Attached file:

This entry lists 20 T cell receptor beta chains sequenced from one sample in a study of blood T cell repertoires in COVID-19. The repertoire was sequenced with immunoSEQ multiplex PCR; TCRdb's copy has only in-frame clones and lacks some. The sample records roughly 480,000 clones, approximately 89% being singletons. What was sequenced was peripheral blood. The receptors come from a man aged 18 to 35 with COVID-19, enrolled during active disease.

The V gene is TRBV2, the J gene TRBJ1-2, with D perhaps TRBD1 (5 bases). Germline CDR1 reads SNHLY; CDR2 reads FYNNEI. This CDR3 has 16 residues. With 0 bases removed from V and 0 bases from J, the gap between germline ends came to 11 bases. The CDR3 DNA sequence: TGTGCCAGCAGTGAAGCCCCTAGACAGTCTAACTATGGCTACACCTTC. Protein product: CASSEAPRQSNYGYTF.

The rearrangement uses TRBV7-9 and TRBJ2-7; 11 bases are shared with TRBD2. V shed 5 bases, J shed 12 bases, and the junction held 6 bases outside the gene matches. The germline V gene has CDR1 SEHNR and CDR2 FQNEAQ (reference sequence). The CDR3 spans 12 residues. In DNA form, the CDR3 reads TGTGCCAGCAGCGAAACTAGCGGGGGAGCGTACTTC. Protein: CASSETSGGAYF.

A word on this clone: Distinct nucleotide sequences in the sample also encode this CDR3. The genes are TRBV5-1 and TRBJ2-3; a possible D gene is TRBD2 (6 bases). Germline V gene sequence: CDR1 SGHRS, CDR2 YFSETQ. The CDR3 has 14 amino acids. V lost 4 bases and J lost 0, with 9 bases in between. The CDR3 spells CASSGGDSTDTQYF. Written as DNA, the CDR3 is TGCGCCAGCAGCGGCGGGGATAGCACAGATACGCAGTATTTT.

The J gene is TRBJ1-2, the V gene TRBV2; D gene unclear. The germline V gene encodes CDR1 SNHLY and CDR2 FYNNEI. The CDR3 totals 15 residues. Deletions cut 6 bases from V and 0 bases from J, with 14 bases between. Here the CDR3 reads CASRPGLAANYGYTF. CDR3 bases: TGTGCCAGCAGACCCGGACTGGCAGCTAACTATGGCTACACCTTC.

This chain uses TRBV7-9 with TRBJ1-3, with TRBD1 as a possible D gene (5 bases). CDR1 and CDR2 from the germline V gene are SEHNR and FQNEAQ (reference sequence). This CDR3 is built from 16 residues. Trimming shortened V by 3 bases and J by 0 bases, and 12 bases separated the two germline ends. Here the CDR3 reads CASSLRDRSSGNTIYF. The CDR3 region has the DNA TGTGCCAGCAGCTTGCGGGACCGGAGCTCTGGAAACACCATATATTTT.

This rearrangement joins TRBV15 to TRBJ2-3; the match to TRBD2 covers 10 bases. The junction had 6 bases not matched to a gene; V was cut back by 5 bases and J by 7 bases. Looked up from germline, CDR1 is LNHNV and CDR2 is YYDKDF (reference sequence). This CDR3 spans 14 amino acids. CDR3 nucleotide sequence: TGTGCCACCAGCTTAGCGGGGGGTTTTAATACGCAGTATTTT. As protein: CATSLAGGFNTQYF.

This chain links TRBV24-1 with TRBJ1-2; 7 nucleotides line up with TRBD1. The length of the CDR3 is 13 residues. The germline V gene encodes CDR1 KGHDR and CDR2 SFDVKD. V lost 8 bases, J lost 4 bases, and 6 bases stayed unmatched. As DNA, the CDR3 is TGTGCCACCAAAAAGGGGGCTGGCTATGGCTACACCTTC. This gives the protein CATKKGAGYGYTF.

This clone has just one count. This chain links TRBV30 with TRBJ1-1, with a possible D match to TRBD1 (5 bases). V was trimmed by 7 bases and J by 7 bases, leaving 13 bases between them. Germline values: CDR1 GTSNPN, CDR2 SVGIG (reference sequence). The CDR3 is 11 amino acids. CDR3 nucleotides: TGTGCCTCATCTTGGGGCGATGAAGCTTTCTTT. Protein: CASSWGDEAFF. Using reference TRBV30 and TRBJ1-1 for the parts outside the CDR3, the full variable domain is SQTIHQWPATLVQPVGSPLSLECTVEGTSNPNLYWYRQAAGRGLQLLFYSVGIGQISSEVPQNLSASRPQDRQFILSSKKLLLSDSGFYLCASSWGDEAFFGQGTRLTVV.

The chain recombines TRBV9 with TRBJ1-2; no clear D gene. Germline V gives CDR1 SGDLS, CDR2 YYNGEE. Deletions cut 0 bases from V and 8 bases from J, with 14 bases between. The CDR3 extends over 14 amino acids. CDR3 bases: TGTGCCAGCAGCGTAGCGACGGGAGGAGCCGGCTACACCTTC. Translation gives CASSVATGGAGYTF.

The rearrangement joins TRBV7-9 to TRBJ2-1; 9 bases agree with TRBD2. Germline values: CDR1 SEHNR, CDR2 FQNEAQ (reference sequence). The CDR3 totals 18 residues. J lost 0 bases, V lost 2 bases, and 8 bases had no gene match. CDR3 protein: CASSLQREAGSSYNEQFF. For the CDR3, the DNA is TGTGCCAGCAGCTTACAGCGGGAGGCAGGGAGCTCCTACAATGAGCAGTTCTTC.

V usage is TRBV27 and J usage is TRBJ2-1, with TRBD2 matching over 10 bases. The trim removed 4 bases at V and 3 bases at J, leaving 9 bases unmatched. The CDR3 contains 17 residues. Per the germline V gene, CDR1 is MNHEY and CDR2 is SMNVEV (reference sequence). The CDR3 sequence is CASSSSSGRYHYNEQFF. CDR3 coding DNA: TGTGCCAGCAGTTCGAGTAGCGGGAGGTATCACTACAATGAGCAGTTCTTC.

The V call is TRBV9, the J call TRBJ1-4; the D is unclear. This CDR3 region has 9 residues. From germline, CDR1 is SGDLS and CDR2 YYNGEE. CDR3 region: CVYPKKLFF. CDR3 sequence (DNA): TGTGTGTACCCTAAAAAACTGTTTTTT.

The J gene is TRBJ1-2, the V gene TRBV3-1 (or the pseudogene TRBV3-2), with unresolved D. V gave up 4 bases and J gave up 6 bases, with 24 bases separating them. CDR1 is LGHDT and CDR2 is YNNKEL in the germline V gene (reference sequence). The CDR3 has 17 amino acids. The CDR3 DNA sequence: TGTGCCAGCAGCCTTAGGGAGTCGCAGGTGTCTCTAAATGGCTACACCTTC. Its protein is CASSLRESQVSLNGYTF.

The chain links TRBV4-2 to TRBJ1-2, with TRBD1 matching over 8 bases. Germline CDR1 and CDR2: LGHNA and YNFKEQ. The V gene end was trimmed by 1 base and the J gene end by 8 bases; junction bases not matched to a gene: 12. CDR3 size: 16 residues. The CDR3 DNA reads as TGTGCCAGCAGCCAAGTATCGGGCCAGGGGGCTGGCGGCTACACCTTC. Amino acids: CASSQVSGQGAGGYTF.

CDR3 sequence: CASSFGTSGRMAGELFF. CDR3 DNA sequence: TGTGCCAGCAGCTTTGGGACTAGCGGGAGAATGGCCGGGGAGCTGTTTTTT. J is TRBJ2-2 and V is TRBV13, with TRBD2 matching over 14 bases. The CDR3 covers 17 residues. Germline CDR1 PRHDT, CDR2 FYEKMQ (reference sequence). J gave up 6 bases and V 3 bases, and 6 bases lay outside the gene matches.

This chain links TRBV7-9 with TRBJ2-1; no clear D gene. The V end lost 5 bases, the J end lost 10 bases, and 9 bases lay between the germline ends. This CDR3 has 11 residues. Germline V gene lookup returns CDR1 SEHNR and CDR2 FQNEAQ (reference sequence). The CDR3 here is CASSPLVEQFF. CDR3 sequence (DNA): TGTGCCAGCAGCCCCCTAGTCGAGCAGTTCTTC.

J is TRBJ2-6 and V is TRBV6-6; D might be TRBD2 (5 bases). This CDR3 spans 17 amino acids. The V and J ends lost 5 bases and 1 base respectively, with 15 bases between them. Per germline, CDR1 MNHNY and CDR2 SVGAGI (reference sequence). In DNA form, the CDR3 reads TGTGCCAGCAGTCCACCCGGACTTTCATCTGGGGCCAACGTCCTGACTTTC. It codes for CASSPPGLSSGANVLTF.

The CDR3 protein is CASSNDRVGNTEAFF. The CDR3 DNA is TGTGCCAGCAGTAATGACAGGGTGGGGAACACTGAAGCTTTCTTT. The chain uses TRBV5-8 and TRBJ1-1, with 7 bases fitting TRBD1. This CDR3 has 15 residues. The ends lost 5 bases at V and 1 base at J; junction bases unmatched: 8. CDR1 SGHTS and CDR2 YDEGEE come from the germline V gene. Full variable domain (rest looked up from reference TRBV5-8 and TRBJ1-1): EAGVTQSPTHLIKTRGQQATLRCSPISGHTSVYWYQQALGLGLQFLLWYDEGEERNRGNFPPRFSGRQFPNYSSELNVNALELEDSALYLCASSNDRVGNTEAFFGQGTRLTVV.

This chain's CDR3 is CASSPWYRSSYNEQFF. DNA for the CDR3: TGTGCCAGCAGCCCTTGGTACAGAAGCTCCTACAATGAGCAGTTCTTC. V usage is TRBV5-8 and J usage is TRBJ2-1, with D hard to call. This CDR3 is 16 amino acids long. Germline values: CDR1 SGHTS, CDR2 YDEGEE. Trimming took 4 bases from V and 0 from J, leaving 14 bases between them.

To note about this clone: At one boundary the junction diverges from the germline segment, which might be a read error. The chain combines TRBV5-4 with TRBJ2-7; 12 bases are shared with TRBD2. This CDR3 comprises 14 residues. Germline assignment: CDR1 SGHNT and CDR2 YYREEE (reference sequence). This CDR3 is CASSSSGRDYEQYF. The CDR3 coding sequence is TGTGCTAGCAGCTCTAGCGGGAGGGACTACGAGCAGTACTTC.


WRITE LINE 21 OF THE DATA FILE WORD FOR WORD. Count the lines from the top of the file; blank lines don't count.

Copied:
To note about this clone: At one boundary the junction diverges from the germline segment, which might be a read error. The chain combines TRBV5-4 with TRBJ2-7; 12 bases are shared with TRBD2. This CDR3 comprises 14 residues. Germline assignment: CDR1 SGHNT and CDR2 YYREEE (reference sequence). This CDR3 is CASSSSGRDYEQYF. The CDR3 coding sequence is TGTGCTAGCAGCTCTAGCGGGAGGGACTACGAGCAGTACTTC.